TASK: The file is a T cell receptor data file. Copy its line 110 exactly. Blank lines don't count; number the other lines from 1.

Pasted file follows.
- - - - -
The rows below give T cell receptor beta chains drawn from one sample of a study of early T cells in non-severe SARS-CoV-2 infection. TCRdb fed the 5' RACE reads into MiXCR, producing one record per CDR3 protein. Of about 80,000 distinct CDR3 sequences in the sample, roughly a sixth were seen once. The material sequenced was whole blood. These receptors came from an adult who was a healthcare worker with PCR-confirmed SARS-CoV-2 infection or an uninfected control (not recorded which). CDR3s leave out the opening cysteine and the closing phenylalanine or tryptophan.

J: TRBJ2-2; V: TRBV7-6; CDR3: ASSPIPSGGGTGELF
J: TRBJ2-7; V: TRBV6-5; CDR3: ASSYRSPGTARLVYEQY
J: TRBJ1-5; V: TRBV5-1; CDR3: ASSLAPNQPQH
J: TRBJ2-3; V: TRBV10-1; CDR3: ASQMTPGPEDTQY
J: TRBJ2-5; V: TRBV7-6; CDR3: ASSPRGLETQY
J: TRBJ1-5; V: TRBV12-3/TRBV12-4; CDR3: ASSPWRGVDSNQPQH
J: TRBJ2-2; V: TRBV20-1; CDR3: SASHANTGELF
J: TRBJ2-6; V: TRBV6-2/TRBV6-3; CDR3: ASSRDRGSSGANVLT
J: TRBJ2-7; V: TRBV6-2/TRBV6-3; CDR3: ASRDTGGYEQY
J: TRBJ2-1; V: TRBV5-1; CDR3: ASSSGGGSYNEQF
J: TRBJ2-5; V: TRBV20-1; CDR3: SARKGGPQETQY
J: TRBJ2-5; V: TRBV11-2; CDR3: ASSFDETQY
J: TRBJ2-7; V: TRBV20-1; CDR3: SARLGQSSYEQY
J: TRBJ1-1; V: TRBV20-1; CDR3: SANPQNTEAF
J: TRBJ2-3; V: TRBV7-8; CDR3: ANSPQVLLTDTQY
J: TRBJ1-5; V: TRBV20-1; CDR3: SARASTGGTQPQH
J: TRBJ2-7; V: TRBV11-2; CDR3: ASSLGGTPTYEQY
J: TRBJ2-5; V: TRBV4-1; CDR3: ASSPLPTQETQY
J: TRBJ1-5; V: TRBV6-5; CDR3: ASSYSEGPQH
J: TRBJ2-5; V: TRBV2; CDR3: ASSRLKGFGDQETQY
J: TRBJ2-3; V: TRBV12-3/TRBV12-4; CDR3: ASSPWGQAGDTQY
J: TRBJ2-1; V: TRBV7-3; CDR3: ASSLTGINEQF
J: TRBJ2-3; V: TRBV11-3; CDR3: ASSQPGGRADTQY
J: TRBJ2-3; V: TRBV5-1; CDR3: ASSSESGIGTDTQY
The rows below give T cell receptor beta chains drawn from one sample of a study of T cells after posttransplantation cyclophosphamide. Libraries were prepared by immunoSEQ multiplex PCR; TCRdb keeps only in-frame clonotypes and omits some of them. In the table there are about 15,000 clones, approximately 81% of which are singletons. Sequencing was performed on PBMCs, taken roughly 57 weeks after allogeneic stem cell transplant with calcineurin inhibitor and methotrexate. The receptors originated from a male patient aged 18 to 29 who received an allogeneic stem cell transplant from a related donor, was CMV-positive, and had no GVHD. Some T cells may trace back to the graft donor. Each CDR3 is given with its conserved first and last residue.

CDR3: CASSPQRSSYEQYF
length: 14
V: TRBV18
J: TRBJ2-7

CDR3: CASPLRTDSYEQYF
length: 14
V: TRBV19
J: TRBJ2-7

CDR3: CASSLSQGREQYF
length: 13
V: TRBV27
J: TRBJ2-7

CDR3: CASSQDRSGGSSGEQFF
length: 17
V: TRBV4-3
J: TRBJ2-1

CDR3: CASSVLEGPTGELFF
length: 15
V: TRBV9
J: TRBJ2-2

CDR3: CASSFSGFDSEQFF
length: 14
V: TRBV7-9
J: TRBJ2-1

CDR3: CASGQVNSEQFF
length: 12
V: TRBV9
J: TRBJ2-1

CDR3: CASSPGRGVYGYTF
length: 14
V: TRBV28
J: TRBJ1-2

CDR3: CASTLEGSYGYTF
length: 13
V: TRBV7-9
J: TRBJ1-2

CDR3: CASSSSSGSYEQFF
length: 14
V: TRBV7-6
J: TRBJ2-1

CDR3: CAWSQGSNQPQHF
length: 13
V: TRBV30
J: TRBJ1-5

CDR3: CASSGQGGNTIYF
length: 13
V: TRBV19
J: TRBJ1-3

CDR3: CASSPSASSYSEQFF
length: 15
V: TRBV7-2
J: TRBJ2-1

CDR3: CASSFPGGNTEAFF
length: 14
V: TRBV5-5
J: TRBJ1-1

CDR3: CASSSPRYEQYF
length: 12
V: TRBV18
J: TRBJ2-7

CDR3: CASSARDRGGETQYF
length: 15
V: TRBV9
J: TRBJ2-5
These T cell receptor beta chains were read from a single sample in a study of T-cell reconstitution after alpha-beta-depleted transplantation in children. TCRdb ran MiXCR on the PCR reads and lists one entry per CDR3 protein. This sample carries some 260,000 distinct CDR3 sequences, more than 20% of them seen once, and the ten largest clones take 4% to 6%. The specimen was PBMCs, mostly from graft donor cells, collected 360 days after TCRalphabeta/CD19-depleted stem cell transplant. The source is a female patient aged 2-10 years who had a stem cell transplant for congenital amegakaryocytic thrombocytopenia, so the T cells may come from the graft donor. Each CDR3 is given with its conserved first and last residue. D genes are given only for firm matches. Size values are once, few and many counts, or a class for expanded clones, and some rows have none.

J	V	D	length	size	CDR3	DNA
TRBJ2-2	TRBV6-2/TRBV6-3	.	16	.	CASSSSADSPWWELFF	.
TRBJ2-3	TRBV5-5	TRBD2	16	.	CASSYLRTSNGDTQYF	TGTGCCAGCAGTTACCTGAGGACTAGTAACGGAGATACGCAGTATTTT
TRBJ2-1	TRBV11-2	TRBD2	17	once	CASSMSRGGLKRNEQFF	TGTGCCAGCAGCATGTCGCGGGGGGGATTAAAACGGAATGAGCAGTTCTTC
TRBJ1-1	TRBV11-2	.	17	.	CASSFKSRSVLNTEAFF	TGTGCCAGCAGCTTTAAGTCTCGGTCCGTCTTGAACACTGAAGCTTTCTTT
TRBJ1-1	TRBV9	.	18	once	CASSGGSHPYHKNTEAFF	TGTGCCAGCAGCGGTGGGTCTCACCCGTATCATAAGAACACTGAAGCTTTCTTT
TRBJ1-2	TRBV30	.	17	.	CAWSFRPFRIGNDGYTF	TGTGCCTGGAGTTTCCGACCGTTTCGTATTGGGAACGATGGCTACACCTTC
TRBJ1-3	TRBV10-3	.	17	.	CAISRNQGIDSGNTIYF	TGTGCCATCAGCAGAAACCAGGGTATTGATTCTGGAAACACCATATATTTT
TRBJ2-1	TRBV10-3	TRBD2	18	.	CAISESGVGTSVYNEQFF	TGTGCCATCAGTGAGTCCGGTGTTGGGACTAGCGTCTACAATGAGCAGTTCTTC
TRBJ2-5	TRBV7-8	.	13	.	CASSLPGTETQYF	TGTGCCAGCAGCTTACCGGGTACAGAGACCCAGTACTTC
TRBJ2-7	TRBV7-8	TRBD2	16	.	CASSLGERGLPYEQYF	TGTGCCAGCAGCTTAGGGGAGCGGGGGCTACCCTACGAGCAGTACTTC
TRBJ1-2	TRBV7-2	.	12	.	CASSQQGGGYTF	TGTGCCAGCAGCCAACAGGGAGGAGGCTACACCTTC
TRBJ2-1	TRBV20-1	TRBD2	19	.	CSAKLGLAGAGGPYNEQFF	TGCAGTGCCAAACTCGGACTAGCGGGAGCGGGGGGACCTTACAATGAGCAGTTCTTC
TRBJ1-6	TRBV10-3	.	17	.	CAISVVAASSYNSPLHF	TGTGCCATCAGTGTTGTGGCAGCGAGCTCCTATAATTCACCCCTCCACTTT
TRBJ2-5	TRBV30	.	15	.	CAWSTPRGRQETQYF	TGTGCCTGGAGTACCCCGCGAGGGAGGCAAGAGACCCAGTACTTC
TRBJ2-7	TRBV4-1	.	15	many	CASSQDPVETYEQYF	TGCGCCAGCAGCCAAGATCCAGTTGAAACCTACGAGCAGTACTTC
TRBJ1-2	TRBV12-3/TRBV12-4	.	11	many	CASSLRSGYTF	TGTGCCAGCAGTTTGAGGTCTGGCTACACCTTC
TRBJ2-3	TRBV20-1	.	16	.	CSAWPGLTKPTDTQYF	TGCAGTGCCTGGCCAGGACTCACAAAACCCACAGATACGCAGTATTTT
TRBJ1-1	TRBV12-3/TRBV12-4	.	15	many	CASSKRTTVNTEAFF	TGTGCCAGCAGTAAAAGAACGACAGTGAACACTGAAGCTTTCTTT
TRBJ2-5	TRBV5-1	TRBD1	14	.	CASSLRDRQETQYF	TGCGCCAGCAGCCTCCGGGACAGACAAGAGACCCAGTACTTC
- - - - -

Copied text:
TRBJ1-1	TRBV12-3/TRBV12-4	.	15	many	CASSKRTTVNTEAFF	TGTGCCAGCAGTAAAAGAACGACAGTGAACACTGAAGCTTTCTTT